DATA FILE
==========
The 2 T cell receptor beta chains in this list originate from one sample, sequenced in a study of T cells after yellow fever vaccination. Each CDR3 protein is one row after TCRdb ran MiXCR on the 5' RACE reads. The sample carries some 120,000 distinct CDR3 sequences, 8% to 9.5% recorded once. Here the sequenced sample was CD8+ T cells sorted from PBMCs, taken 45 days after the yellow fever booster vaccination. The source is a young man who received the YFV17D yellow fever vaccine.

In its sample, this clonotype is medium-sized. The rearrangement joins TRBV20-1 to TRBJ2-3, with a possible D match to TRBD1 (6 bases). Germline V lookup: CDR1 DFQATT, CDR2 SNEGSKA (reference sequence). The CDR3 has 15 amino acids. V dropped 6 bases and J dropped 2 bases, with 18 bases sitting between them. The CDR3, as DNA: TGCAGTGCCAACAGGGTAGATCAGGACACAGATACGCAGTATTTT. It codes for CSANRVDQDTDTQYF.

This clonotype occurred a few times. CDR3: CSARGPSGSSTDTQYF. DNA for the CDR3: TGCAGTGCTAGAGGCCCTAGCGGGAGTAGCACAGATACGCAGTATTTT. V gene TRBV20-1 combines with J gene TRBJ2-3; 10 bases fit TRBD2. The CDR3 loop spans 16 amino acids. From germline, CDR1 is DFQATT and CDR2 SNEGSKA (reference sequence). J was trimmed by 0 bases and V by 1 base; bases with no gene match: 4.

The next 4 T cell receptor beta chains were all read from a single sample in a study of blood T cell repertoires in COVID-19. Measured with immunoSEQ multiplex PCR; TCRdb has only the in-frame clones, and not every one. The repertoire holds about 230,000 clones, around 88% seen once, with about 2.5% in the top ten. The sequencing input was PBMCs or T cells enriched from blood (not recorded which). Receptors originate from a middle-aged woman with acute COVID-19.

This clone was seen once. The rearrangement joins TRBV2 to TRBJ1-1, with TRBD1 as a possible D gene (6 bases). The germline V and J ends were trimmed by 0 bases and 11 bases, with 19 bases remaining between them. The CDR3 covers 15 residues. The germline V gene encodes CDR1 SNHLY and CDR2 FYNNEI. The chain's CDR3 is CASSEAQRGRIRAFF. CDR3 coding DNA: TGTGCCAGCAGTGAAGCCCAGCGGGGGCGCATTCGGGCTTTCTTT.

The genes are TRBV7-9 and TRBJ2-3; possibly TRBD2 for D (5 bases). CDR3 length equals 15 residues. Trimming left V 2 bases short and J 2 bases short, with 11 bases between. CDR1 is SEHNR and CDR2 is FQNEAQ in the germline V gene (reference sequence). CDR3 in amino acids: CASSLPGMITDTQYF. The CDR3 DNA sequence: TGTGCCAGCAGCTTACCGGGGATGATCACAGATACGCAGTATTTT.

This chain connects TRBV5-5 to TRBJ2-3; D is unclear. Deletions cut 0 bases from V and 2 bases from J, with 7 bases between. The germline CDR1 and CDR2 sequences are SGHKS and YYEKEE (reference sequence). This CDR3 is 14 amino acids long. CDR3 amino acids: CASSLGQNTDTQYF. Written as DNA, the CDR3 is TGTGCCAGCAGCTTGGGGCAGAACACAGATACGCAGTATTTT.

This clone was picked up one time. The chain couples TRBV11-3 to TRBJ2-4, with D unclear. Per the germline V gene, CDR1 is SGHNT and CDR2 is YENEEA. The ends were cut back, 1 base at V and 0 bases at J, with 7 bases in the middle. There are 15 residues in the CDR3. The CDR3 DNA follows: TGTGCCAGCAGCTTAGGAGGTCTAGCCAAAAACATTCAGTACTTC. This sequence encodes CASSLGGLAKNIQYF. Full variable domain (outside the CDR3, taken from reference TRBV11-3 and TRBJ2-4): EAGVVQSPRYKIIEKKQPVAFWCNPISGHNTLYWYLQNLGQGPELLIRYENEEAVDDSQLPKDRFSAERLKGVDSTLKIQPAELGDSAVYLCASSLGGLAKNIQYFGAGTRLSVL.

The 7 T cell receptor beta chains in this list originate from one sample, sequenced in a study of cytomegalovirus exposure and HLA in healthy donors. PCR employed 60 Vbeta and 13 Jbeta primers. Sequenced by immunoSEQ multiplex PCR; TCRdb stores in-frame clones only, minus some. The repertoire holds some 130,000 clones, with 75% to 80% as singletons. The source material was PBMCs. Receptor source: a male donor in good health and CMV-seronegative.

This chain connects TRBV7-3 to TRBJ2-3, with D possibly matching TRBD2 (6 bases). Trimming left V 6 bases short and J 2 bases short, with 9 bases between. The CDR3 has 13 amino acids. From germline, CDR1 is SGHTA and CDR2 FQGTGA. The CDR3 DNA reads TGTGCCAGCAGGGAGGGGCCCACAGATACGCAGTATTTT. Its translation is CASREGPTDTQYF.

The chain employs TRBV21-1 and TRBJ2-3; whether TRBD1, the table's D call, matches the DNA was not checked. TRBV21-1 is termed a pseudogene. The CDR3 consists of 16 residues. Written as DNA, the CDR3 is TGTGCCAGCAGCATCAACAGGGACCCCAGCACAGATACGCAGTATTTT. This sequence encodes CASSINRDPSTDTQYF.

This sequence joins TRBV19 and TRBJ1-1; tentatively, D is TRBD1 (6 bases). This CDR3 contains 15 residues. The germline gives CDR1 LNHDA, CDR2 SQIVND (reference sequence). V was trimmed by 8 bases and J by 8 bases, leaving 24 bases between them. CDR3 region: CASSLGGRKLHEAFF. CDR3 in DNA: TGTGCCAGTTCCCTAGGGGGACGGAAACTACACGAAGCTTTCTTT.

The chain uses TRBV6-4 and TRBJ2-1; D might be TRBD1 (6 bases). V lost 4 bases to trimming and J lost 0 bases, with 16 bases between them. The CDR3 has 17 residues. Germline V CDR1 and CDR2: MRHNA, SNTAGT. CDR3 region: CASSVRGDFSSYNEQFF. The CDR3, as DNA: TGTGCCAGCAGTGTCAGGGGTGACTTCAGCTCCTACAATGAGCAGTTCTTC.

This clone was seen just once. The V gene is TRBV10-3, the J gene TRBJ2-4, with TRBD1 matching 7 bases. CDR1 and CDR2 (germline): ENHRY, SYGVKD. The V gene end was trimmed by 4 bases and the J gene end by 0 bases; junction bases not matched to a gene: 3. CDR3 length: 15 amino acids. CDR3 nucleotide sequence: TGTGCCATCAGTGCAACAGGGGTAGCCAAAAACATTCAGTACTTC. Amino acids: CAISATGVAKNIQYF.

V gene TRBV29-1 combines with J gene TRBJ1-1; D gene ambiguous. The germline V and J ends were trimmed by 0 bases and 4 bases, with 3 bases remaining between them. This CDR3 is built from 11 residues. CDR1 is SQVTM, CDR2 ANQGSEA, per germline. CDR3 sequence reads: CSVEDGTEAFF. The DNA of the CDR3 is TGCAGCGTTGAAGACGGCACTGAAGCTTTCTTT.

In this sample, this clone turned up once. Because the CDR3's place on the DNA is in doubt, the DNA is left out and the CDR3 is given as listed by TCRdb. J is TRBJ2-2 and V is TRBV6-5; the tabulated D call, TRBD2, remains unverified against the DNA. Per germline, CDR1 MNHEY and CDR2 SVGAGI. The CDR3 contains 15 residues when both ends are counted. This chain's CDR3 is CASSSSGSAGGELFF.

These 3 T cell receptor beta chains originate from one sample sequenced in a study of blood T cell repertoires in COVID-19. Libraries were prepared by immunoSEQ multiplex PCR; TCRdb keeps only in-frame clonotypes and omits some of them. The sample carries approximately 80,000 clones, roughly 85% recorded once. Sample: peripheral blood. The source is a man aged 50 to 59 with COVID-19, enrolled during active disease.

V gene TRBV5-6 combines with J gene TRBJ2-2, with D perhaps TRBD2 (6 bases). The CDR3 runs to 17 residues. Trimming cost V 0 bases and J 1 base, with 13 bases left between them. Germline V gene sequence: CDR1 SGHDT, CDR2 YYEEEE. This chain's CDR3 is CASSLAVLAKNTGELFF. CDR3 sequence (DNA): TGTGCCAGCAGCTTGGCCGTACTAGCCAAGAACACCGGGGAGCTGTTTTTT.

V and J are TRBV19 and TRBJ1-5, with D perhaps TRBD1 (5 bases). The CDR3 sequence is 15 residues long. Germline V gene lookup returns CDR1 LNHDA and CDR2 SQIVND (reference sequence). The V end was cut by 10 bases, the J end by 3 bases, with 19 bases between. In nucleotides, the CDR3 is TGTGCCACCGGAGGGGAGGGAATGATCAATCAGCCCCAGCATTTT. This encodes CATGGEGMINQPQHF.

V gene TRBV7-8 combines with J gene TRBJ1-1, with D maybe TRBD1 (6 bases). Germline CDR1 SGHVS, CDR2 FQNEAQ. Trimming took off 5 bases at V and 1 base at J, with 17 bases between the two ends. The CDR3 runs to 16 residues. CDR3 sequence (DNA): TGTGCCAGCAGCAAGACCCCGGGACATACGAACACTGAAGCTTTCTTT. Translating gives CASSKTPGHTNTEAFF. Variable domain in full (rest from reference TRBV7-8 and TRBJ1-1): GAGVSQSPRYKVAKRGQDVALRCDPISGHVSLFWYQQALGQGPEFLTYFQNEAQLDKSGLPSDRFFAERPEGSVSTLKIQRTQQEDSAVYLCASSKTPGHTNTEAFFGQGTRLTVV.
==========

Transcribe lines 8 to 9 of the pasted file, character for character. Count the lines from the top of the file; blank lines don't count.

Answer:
This clone was picked up one time. The chain couples TRBV11-3 to TRBJ2-4, with D unclear. Per the germline V gene, CDR1 is SGHNT and CDR2 is YENEEA. The ends were cut back, 1 base at V and 0 bases at J, with 7 bases in the middle. There are 15 residues in the CDR3. The CDR3 DNA follows: TGTGCCAGCAGCTTAGGAGGTCTAGCCAAAAACATTCAGTACTTC. This sequence encodes CASSLGGLAKNIQYF. Full variable domain (outside the CDR3, taken from reference TRBV11-3 and TRBJ2-4): EAGVVQSPRYKIIEKKQPVAFWCNPISGHNTLYWYLQNLGQGPELLIRYENEEAVDDSQLPKDRFSAERLKGVDSTLKIQPAELGDSAVYLCASSLGGLAKNIQYFGAGTRLSVL.

The 7 T cell receptor beta chains in this list originate from one sample, sequenced in a study of cytomegalovirus exposure and HLA in healthy donors. PCR employed 60 Vbeta and 13 Jbeta primers. Sequenced by immunoSEQ multiplex PCR; TCRdb stores in-frame clones only, minus some. The repertoire holds some 130,000 clones, with 75% to 80% as singletons. The source material was PBMCs. Receptor source: a male donor in good health and CMV-seronegative.